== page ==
electronic media artist
Viewers of Optics
(1987, 11:30', SD, stereo)
In Viewers of Optics one peers through the binoculars of a statue upon the terrain of memory. A first glance reveals an area of disaster... However, pulling to a closer focus, the catastrophe seems to concern not the world at large but rather that of a relationship between a man and a woman. This view, too, is a distortion of distance. Approaching the event, it gradually becomes apparent that there is only one individual involved; that the male and female are aspects of a single psyche. (James Minnis)
How to describe a catastrophe? Not one of these hyped-up, dramatic events, but a global catastrophe that would effect humanity as a whole? For Viewers of Optics, it is all a question of distance and viewpoint. The images of rather dilapidated, contemporary urban landscapes (New York suburbs) are modified by computer; they take on a gritty, tactile substance and a very strange gray-brown color. Their dreamlike effect is bolstered by the perpetual presence of an off-screen woman's voice reading out a text that is like a gloomy premonition: is the present nothing but the ruins of the past? The recurrent image of a man's bust scrutinizing the horizon through binoculars (a sort of paramilitary statue) unravels the basic metaphor of the entire film: seeing with an optical instrument is generally managing to keep a protective distance from events; but video, because it offers possibilities for manipulating the very substance of the image, is not an optical instrument like others: it has a tendency to drown the spectator into merging with the events, without keeping a distance. Typical of the great tradition of video films of the Eighties, Viewers of Optics offers, in both an original and hitherto unseen form, reflection on the mediatization of reality, the specific nature of video as a medium, and the dissolution of rational identity. An award-winner at several festivals (Geneva International Video Week), this film remains the zenith of concision and visual power in Alexander Hahn's work; the topics tackled are both aesthetic (question of point of view, specific distance from the world introduced by video) and political (the end of the world is only a question of point of view), and the relative hermeticism of the text is an astonishing echo of the images. Like a number of artists, Alexander Hahn sought with video to produce new images that are neither derived from the cinema, photography or even less from television, but which find their own logic of form in the "electronic substance"; he is surely one of the only artists to have been able to create such a personal, sensual style.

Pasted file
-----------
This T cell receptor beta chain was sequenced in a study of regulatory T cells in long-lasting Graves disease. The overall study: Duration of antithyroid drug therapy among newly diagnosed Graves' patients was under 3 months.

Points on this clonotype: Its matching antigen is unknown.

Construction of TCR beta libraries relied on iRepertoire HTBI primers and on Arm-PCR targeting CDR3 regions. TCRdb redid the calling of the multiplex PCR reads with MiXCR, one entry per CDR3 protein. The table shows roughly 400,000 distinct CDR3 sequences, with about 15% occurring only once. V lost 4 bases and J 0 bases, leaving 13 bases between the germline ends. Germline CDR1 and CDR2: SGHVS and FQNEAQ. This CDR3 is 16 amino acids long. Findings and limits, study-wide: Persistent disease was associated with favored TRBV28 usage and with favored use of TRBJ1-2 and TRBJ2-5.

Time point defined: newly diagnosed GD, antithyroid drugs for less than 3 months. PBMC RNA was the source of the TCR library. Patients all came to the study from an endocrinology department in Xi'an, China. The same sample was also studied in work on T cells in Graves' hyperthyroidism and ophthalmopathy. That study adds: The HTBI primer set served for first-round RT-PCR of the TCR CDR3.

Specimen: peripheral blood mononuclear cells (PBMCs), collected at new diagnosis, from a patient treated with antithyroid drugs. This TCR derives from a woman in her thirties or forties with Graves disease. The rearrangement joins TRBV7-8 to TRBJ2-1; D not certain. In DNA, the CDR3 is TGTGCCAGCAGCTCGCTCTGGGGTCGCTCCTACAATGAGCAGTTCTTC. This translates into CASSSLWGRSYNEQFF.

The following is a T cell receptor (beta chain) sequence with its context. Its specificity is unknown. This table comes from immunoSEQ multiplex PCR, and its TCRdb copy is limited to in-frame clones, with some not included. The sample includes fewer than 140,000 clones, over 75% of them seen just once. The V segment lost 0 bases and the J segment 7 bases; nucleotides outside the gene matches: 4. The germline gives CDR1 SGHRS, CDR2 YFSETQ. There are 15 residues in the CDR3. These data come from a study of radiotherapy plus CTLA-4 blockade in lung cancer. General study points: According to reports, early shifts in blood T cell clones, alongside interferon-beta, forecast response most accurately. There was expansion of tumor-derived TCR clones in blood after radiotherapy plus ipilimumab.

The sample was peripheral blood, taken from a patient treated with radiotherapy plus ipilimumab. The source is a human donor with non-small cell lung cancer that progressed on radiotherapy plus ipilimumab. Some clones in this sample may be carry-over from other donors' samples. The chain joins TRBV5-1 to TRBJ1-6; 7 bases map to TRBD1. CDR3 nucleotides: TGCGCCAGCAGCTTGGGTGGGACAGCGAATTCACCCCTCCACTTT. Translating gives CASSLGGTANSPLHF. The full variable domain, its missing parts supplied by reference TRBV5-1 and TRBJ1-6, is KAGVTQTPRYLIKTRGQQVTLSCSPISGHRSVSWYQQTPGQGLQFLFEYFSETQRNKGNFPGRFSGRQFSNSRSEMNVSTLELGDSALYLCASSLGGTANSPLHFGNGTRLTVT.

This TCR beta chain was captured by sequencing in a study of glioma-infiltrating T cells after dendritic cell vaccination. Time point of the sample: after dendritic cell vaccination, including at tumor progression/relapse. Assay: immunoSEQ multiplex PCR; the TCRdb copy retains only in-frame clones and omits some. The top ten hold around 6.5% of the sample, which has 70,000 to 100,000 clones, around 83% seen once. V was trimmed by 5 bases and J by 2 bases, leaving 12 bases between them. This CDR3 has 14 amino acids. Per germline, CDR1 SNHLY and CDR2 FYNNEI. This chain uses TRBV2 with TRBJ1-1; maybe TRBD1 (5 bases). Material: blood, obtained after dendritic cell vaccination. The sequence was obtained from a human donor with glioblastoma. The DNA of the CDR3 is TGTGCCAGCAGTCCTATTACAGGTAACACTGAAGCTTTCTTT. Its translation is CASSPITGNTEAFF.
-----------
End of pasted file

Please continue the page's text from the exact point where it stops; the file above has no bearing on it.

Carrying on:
(Lysianne Léchaut-Hirt, in New Media Encyclopedia)